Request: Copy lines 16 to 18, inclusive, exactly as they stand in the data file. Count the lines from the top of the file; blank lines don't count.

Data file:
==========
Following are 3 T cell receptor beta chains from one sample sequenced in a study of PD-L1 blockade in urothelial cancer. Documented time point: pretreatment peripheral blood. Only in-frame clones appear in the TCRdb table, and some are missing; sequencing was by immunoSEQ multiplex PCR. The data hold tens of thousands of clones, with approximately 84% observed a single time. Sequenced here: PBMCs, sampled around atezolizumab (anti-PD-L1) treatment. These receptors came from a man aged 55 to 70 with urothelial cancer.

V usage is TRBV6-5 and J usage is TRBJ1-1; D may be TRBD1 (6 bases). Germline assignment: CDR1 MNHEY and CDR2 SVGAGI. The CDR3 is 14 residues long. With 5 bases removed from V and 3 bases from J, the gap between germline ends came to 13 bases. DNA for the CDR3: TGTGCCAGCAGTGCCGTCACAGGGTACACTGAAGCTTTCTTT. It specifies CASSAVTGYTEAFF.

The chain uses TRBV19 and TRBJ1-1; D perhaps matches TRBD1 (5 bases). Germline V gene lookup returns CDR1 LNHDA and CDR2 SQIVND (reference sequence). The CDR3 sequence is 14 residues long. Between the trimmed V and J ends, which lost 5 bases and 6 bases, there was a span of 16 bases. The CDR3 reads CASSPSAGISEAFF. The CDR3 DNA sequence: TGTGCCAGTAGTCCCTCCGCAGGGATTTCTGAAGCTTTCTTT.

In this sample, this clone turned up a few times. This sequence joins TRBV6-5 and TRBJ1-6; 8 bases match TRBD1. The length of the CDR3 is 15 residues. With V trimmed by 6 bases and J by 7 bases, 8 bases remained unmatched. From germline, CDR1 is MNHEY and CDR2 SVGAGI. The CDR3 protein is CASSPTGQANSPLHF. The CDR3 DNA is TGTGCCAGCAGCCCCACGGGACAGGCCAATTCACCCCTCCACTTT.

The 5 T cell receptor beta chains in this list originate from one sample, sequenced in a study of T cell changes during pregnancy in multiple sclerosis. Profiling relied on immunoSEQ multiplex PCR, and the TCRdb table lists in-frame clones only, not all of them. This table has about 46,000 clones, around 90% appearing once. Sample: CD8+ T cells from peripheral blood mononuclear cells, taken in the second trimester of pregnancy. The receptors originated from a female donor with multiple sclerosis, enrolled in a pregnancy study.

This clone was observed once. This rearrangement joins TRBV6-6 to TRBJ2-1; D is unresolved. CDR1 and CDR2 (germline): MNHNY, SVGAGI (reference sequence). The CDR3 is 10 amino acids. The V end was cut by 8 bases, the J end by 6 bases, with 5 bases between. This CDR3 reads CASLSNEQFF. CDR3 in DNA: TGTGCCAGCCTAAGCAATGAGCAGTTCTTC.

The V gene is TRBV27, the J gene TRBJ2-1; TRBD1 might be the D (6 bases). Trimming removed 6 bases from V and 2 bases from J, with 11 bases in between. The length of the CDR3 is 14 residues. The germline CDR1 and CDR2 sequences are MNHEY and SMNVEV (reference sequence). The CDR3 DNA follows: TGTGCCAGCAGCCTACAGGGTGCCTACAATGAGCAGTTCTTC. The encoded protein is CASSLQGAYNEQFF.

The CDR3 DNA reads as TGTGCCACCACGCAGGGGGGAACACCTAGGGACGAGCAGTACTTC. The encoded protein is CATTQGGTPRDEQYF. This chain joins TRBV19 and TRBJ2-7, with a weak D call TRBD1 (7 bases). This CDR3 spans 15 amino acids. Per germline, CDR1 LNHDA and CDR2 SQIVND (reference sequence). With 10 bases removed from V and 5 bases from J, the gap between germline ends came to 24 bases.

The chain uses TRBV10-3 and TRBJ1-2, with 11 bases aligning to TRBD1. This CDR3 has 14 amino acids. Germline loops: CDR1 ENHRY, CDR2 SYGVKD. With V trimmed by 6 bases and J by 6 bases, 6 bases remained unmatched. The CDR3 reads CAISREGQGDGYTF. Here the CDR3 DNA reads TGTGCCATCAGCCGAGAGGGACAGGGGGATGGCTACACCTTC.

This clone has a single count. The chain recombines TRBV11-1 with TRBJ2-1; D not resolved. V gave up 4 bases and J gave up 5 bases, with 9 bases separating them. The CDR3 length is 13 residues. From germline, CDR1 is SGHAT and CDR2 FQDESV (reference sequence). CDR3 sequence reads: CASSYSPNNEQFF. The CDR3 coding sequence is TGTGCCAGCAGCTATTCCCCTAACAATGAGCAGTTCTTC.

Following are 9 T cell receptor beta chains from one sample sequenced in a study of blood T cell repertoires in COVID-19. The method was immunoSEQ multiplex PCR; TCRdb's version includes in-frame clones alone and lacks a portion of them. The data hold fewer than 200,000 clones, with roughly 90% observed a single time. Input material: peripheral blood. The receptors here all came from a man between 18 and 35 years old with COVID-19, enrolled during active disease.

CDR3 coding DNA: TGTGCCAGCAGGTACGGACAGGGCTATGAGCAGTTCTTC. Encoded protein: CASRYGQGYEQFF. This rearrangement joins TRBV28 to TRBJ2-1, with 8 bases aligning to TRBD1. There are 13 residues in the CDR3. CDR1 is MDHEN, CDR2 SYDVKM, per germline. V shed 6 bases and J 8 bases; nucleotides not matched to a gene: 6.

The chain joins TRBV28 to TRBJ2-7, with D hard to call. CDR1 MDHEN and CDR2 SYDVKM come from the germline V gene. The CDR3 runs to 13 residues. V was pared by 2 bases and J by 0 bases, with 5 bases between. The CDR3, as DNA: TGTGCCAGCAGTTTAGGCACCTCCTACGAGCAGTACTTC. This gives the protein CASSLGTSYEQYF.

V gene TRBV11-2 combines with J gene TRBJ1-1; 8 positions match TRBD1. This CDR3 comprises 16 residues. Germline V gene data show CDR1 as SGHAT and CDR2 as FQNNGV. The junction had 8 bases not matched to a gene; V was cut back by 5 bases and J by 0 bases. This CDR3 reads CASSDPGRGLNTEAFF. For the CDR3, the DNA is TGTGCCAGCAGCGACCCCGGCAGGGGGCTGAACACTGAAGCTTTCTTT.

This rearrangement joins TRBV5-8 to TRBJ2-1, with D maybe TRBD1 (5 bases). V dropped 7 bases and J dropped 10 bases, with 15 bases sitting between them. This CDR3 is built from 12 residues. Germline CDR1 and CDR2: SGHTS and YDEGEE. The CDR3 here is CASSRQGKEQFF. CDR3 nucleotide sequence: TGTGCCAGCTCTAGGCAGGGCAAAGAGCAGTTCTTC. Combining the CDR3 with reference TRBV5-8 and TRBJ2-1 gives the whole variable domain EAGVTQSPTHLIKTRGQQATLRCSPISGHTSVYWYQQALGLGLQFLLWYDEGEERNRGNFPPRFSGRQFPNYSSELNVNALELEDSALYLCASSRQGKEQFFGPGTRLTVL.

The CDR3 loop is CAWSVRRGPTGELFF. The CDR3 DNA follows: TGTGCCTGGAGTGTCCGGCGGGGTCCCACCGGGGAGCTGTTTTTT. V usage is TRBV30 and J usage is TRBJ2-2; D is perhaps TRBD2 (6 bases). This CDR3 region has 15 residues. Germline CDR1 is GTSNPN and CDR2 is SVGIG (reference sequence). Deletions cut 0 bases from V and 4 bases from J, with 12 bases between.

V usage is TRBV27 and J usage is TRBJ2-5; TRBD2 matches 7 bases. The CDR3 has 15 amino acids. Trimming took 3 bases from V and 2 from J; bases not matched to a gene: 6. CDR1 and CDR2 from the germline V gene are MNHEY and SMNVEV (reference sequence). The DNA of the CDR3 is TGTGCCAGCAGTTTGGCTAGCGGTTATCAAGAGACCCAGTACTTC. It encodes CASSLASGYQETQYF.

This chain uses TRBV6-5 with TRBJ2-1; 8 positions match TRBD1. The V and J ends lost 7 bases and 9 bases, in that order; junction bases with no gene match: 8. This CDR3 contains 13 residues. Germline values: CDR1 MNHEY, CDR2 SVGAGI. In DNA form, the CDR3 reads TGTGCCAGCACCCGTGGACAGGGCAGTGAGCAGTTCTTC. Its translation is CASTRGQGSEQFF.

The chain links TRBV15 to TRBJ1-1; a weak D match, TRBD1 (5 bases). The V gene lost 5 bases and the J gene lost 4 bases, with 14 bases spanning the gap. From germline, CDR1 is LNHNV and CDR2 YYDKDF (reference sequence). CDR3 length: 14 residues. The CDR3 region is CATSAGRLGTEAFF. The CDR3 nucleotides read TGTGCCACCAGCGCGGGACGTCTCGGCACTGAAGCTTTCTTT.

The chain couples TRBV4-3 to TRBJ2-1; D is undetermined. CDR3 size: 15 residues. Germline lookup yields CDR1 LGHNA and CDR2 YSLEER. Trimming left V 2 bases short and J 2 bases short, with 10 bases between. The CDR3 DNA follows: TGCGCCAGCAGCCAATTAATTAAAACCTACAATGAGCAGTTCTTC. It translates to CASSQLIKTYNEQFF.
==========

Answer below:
The CDR3 loop is CAWSVRRGPTGELFF. The CDR3 DNA follows: TGTGCCTGGAGTGTCCGGCGGGGTCCCACCGGGGAGCTGTTTTTT. V usage is TRBV30 and J usage is TRBJ2-2; D is perhaps TRBD2 (6 bases). This CDR3 region has 15 residues. Germline CDR1 is GTSNPN and CDR2 is SVGIG (reference sequence). Deletions cut 0 bases from V and 4 bases from J, with 12 bases between.

V usage is TRBV27 and J usage is TRBJ2-5; TRBD2 matches 7 bases. The CDR3 has 15 amino acids. Trimming took 3 bases from V and 2 from J; bases not matched to a gene: 6. CDR1 and CDR2 from the germline V gene are MNHEY and SMNVEV (reference sequence). The DNA of the CDR3 is TGTGCCAGCAGTTTGGCTAGCGGTTATCAAGAGACCCAGTACTTC. It encodes CASSLASGYQETQYF.

This chain uses TRBV6-5 with TRBJ2-1; 8 positions match TRBD1. The V and J ends lost 7 bases and 9 bases, in that order; junction bases with no gene match: 8. This CDR3 contains 13 residues. Germline values: CDR1 MNHEY, CDR2 SVGAGI. In DNA form, the CDR3 reads TGTGCCAGCACCCGTGGACAGGGCAGTGAGCAGTTCTTC. Its translation is CASTRGQGSEQFF.